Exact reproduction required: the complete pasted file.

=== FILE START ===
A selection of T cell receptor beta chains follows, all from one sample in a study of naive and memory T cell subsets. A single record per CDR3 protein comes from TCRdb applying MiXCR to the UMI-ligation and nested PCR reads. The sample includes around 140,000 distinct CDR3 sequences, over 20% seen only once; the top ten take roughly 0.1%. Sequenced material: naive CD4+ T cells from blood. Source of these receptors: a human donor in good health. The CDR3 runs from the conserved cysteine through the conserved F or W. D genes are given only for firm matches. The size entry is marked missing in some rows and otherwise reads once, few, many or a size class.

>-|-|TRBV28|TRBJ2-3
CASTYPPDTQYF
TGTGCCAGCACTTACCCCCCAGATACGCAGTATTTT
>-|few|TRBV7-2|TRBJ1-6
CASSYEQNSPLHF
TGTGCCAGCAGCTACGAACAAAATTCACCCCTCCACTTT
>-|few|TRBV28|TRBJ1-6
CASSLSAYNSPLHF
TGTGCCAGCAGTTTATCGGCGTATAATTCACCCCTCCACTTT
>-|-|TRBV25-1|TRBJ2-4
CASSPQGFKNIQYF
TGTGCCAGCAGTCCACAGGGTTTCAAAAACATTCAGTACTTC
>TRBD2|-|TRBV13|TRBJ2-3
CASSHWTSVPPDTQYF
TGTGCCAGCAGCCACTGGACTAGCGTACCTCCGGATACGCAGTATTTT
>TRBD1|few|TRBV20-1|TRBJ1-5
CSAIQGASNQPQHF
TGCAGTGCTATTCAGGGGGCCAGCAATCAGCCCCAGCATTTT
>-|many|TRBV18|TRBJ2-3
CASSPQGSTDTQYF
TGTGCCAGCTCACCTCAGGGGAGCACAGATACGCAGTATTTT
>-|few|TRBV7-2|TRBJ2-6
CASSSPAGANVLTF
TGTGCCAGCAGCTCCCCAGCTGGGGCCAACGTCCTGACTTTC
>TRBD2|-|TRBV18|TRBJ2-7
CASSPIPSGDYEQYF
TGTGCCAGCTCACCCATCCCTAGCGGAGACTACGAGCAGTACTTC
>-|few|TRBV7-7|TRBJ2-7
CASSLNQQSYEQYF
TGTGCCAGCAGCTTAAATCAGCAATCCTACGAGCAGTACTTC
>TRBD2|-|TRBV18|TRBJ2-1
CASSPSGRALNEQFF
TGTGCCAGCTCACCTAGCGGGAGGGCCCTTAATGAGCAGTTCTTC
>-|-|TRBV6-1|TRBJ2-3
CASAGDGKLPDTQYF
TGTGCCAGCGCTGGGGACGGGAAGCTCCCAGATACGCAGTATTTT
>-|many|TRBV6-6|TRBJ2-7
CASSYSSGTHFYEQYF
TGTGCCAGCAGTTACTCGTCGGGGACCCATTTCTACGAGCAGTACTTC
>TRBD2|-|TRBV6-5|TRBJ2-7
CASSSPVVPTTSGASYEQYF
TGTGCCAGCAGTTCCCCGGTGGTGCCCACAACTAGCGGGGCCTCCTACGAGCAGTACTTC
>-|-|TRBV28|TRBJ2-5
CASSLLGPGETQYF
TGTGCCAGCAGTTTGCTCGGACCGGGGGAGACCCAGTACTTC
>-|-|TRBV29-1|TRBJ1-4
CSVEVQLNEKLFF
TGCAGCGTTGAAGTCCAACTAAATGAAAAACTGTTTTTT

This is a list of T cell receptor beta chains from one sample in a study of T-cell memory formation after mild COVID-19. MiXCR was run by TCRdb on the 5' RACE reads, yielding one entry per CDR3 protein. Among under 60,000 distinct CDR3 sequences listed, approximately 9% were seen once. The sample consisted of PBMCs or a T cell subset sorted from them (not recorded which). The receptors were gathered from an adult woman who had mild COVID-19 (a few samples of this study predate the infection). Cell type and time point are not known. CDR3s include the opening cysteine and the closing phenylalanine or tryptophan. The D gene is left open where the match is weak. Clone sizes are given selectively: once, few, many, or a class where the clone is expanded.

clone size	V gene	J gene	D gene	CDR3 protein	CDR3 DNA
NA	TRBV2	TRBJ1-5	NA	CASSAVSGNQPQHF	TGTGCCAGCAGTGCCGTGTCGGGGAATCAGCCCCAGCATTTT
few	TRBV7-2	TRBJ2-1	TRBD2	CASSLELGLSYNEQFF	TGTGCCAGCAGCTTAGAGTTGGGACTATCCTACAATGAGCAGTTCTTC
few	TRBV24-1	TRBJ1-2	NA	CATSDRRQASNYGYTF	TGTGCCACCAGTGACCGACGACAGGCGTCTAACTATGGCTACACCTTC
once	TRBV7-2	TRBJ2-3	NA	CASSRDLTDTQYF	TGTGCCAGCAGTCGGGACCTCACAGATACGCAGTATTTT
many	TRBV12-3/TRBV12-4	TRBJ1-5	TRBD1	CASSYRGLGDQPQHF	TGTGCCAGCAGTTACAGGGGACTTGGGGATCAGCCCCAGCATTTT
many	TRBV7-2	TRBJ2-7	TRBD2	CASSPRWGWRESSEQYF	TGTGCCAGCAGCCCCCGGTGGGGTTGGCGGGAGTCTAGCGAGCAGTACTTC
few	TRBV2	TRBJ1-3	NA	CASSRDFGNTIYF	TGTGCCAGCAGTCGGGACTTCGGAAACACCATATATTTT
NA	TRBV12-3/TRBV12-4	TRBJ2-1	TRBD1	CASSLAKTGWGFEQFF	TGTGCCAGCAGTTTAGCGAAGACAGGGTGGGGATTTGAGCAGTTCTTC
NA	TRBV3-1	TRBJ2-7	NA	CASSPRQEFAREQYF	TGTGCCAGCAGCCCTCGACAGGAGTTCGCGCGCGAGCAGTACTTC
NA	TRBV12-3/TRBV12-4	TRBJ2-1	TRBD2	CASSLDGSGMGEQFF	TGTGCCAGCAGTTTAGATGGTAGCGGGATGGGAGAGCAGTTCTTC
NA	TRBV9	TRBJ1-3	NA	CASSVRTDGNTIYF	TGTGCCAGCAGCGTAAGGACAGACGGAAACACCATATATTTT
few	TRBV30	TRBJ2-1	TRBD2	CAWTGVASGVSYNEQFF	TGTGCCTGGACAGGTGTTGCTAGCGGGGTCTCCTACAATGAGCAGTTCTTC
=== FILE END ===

A selection of T cell receptor beta chains follows, all from one sample in a study of naive and memory T cell subsets. A single record per CDR3 protein comes from TCRdb applying MiXCR to the UMI-ligation and nested PCR reads. The sample includes around 140,000 distinct CDR3 sequences, over 20% seen only once; the top ten take roughly 0.1%. Sequenced material: naive CD4+ T cells from blood. Source of these receptors: a human donor in good health. The CDR3 runs from the conserved cysteine through the conserved F or W. D genes are given only for firm matches. The size entry is marked missing in some rows and otherwise reads once, few, many or a size class.

>-|-|TRBV28|TRBJ2-3
CASTYPPDTQYF
TGTGCCAGCACTTACCCCCCAGATACGCAGTATTTT
>-|few|TRBV7-2|TRBJ1-6
CASSYEQNSPLHF
TGTGCCAGCAGCTACGAACAAAATTCACCCCTCCACTTT
>-|few|TRBV28|TRBJ1-6
CASSLSAYNSPLHF
TGTGCCAGCAGTTTATCGGCGTATAATTCACCCCTCCACTTT
>-|-|TRBV25-1|TRBJ2-4
CASSPQGFKNIQYF
TGTGCCAGCAGTCCACAGGGTTTCAAAAACATTCAGTACTTC
>TRBD2|-|TRBV13|TRBJ2-3
CASSHWTSVPPDTQYF
TGTGCCAGCAGCCACTGGACTAGCGTACCTCCGGATACGCAGTATTTT
>TRBD1|few|TRBV20-1|TRBJ1-5
CSAIQGASNQPQHF
TGCAGTGCTATTCAGGGGGCCAGCAATCAGCCCCAGCATTTT
>-|many|TRBV18|TRBJ2-3
CASSPQGSTDTQYF
TGTGCCAGCTCACCTCAGGGGAGCACAGATACGCAGTATTTT
>-|few|TRBV7-2|TRBJ2-6
CASSSPAGANVLTF
TGTGCCAGCAGCTCCCCAGCTGGGGCCAACGTCCTGACTTTC
>TRBD2|-|TRBV18|TRBJ2-7
CASSPIPSGDYEQYF
TGTGCCAGCTCACCCATCCCTAGCGGAGACTACGAGCAGTACTTC
>-|few|TRBV7-7|TRBJ2-7
CASSLNQQSYEQYF
TGTGCCAGCAGCTTAAATCAGCAATCCTACGAGCAGTACTTC
>TRBD2|-|TRBV18|TRBJ2-1
CASSPSGRALNEQFF
TGTGCCAGCTCACCTAGCGGGAGGGCCCTTAATGAGCAGTTCTTC
>-|-|TRBV6-1|TRBJ2-3
CASAGDGKLPDTQYF
TGTGCCAGCGCTGGGGACGGGAAGCTCCCAGATACGCAGTATTTT
>-|many|TRBV6-6|TRBJ2-7
CASSYSSGTHFYEQYF
TGTGCCAGCAGTTACTCGTCGGGGACCCATTTCTACGAGCAGTACTTC
>TRBD2|-|TRBV6-5|TRBJ2-7
CASSSPVVPTTSGASYEQYF
TGTGCCAGCAGTTCCCCGGTGGTGCCCACAACTAGCGGGGCCTCCTACGAGCAGTACTTC
>-|-|TRBV28|TRBJ2-5
CASSLLGPGETQYF
TGTGCCAGCAGTTTGCTCGGACCGGGGGAGACCCAGTACTTC
>-|-|TRBV29-1|TRBJ1-4
CSVEVQLNEKLFF
TGCAGCGTTGAAGTCCAACTAAATGAAAAACTGTTTTTT

This is a list of T cell receptor beta chains from one sample in a study of T-cell memory formation after mild COVID-19. MiXCR was run by TCRdb on the 5' RACE reads, yielding one entry per CDR3 protein. Among under 60,000 distinct CDR3 sequences listed, approximately 9% were seen once. The sample consisted of PBMCs or a T cell subset sorted from them (not recorded which). The receptors were gathered from an adult woman who had mild COVID-19 (a few samples of this study predate the infection). Cell type and time point are not known. CDR3s include the opening cysteine and the closing phenylalanine or tryptophan. The D gene is left open where the match is weak. Clone sizes are given selectively: once, few, many, or a class where the clone is expanded.

clone size	V gene	J gene	D gene	CDR3 protein	CDR3 DNA
NA	TRBV2	TRBJ1-5	NA	CASSAVSGNQPQHF	TGTGCCAGCAGTGCCGTGTCGGGGAATCAGCCCCAGCATTTT
few	TRBV7-2	TRBJ2-1	TRBD2	CASSLELGLSYNEQFF	TGTGCCAGCAGCTTAGAGTTGGGACTATCCTACAATGAGCAGTTCTTC
few	TRBV24-1	TRBJ1-2	NA	CATSDRRQASNYGYTF	TGTGCCACCAGTGACCGACGACAGGCGTCTAACTATGGCTACACCTTC
once	TRBV7-2	TRBJ2-3	NA	CASSRDLTDTQYF	TGTGCCAGCAGTCGGGACCTCACAGATACGCAGTATTTT
many	TRBV12-3/TRBV12-4	TRBJ1-5	TRBD1	CASSYRGLGDQPQHF	TGTGCCAGCAGTTACAGGGGACTTGGGGATCAGCCCCAGCATTTT
many	TRBV7-2	TRBJ2-7	TRBD2	CASSPRWGWRESSEQYF	TGTGCCAGCAGCCCCCGGTGGGGTTGGCGGGAGTCTAGCGAGCAGTACTTC
few	TRBV2	TRBJ1-3	NA	CASSRDFGNTIYF	TGTGCCAGCAGTCGGGACTTCGGAAACACCATATATTTT
NA	TRBV12-3/TRBV12-4	TRBJ2-1	TRBD1	CASSLAKTGWGFEQFF	TGTGCCAGCAGTTTAGCGAAGACAGGGTGGGGATTTGAGCAGTTCTTC
NA	TRBV3-1	TRBJ2-7	NA	CASSPRQEFAREQYF	TGTGCCAGCAGCCCTCGACAGGAGTTCGCGCGCGAGCAGTACTTC
NA	TRBV12-3/TRBV12-4	TRBJ2-1	TRBD2	CASSLDGSGMGEQFF	TGTGCCAGCAGTTTAGATGGTAGCGGGATGGGAGAGCAGTTCTTC
NA	TRBV9	TRBJ1-3	NA	CASSVRTDGNTIYF	TGTGCCAGCAGCGTAAGGACAGACGGAAACACCATATATTTT
few	TRBV30	TRBJ2-1	TRBD2	CAWTGVASGVSYNEQFF	TGTGCCTGGACAGGTGTTGCTAGCGGGGTCTCCTACAATGAGCAGTTCTTC